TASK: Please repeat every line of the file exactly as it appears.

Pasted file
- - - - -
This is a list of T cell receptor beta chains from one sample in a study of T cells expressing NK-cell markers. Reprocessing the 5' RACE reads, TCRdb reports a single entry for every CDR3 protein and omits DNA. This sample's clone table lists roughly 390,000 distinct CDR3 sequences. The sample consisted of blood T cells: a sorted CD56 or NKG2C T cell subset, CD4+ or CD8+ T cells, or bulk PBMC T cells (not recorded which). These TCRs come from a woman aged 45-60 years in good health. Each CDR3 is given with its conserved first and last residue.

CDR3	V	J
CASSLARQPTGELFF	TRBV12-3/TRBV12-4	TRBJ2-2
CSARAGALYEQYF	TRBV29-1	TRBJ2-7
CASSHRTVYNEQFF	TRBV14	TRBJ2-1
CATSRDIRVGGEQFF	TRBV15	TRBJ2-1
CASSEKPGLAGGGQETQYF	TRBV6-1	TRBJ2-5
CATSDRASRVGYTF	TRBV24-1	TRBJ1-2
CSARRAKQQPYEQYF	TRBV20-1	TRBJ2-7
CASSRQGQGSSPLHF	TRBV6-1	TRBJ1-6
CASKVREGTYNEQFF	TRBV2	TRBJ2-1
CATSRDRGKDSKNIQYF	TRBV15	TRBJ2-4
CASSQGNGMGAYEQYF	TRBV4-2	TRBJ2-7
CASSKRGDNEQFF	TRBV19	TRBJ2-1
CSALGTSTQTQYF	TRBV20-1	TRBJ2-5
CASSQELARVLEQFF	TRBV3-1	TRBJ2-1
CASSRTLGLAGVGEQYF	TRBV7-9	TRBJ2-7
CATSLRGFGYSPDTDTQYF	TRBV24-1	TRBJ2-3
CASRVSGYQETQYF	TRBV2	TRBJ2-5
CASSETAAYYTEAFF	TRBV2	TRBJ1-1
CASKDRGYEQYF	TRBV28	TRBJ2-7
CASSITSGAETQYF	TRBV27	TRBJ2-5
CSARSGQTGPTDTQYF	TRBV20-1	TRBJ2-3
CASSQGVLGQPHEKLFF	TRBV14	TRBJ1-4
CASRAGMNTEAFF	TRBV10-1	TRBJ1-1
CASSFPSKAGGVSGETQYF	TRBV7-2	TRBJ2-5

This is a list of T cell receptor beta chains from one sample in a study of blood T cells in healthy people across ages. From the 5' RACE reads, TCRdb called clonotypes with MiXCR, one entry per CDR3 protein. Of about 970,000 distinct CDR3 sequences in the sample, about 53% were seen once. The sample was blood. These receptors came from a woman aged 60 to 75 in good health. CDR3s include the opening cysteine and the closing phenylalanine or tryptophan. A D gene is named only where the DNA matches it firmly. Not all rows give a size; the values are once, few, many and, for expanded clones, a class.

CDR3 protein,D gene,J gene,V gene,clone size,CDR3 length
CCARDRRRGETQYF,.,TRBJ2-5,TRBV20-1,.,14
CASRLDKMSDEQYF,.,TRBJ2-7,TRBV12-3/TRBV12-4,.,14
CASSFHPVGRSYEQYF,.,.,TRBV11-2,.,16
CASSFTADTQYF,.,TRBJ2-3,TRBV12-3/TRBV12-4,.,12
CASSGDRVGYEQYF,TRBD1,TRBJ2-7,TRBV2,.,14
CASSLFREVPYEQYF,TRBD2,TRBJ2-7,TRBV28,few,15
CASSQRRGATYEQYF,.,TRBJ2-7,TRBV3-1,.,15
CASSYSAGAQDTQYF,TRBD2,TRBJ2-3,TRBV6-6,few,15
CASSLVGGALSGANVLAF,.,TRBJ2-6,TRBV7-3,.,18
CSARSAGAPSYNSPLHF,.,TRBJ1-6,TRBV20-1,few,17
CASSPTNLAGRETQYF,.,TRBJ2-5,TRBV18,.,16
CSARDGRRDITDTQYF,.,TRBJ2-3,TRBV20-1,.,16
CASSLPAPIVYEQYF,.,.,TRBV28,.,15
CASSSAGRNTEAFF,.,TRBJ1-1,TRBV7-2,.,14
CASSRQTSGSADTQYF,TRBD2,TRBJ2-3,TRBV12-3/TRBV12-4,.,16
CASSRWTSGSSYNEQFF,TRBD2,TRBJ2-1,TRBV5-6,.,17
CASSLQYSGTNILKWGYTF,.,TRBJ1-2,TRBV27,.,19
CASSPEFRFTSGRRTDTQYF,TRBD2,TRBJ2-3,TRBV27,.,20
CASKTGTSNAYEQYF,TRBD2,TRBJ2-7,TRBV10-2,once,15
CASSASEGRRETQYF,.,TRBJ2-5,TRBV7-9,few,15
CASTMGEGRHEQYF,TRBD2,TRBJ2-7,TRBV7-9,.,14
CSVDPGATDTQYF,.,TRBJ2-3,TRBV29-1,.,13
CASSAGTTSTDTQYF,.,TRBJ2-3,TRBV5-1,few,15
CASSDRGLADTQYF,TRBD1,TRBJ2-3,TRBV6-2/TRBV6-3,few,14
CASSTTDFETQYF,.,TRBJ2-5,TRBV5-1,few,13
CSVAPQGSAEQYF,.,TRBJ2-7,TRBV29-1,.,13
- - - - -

This is a list of T cell receptor beta chains from one sample in a study of T cells expressing NK-cell markers. Reprocessing the 5' RACE reads, TCRdb reports a single entry for every CDR3 protein and omits DNA. This sample's clone table lists roughly 390,000 distinct CDR3 sequences. The sample consisted of blood T cells: a sorted CD56 or NKG2C T cell subset, CD4+ or CD8+ T cells, or bulk PBMC T cells (not recorded which). These TCRs come from a woman aged 45-60 years in good health. Each CDR3 is given with its conserved first and last residue.

CDR3	V	J
CASSLARQPTGELFF	TRBV12-3/TRBV12-4	TRBJ2-2
CSARAGALYEQYF	TRBV29-1	TRBJ2-7
CASSHRTVYNEQFF	TRBV14	TRBJ2-1
CATSRDIRVGGEQFF	TRBV15	TRBJ2-1
CASSEKPGLAGGGQETQYF	TRBV6-1	TRBJ2-5
CATSDRASRVGYTF	TRBV24-1	TRBJ1-2
CSARRAKQQPYEQYF	TRBV20-1	TRBJ2-7
CASSRQGQGSSPLHF	TRBV6-1	TRBJ1-6
CASKVREGTYNEQFF	TRBV2	TRBJ2-1
CATSRDRGKDSKNIQYF	TRBV15	TRBJ2-4
CASSQGNGMGAYEQYF	TRBV4-2	TRBJ2-7
CASSKRGDNEQFF	TRBV19	TRBJ2-1
CSALGTSTQTQYF	TRBV20-1	TRBJ2-5
CASSQELARVLEQFF	TRBV3-1	TRBJ2-1
CASSRTLGLAGVGEQYF	TRBV7-9	TRBJ2-7
CATSLRGFGYSPDTDTQYF	TRBV24-1	TRBJ2-3
CASRVSGYQETQYF	TRBV2	TRBJ2-5
CASSETAAYYTEAFF	TRBV2	TRBJ1-1
CASKDRGYEQYF	TRBV28	TRBJ2-7
CASSITSGAETQYF	TRBV27	TRBJ2-5
CSARSGQTGPTDTQYF	TRBV20-1	TRBJ2-3
CASSQGVLGQPHEKLFF	TRBV14	TRBJ1-4
CASRAGMNTEAFF	TRBV10-1	TRBJ1-1
CASSFPSKAGGVSGETQYF	TRBV7-2	TRBJ2-5

This is a list of T cell receptor beta chains from one sample in a study of blood T cells in healthy people across ages. From the 5' RACE reads, TCRdb called clonotypes with MiXCR, one entry per CDR3 protein. Of about 970,000 distinct CDR3 sequences in the sample, about 53% were seen once. The sample was blood. These receptors came from a woman aged 60 to 75 in good health. CDR3s include the opening cysteine and the closing phenylalanine or tryptophan. A D gene is named only where the DNA matches it firmly. Not all rows give a size; the values are once, few, many and, for expanded clones, a class.

CDR3 protein,D gene,J gene,V gene,clone size,CDR3 length
CCARDRRRGETQYF,.,TRBJ2-5,TRBV20-1,.,14
CASRLDKMSDEQYF,.,TRBJ2-7,TRBV12-3/TRBV12-4,.,14
CASSFHPVGRSYEQYF,.,.,TRBV11-2,.,16
CASSFTADTQYF,.,TRBJ2-3,TRBV12-3/TRBV12-4,.,12
CASSGDRVGYEQYF,TRBD1,TRBJ2-7,TRBV2,.,14
CASSLFREVPYEQYF,TRBD2,TRBJ2-7,TRBV28,few,15
CASSQRRGATYEQYF,.,TRBJ2-7,TRBV3-1,.,15
CASSYSAGAQDTQYF,TRBD2,TRBJ2-3,TRBV6-6,few,15
CASSLVGGALSGANVLAF,.,TRBJ2-6,TRBV7-3,.,18
CSARSAGAPSYNSPLHF,.,TRBJ1-6,TRBV20-1,few,17
CASSPTNLAGRETQYF,.,TRBJ2-5,TRBV18,.,16
CSARDGRRDITDTQYF,.,TRBJ2-3,TRBV20-1,.,16
CASSLPAPIVYEQYF,.,.,TRBV28,.,15
CASSSAGRNTEAFF,.,TRBJ1-1,TRBV7-2,.,14
CASSRQTSGSADTQYF,TRBD2,TRBJ2-3,TRBV12-3/TRBV12-4,.,16
CASSRWTSGSSYNEQFF,TRBD2,TRBJ2-1,TRBV5-6,.,17
CASSLQYSGTNILKWGYTF,.,TRBJ1-2,TRBV27,.,19
CASSPEFRFTSGRRTDTQYF,TRBD2,TRBJ2-3,TRBV27,.,20
CASKTGTSNAYEQYF,TRBD2,TRBJ2-7,TRBV10-2,once,15
CASSASEGRRETQYF,.,TRBJ2-5,TRBV7-9,few,15
CASTMGEGRHEQYF,TRBD2,TRBJ2-7,TRBV7-9,.,14
CSVDPGATDTQYF,.,TRBJ2-3,TRBV29-1,.,13
CASSAGTTSTDTQYF,.,TRBJ2-3,TRBV5-1,few,15
CASSDRGLADTQYF,TRBD1,TRBJ2-3,TRBV6-2/TRBV6-3,few,14
CASSTTDFETQYF,.,TRBJ2-5,TRBV5-1,few,13
CSVAPQGSAEQYF,.,TRBJ2-7,TRBV29-1,.,13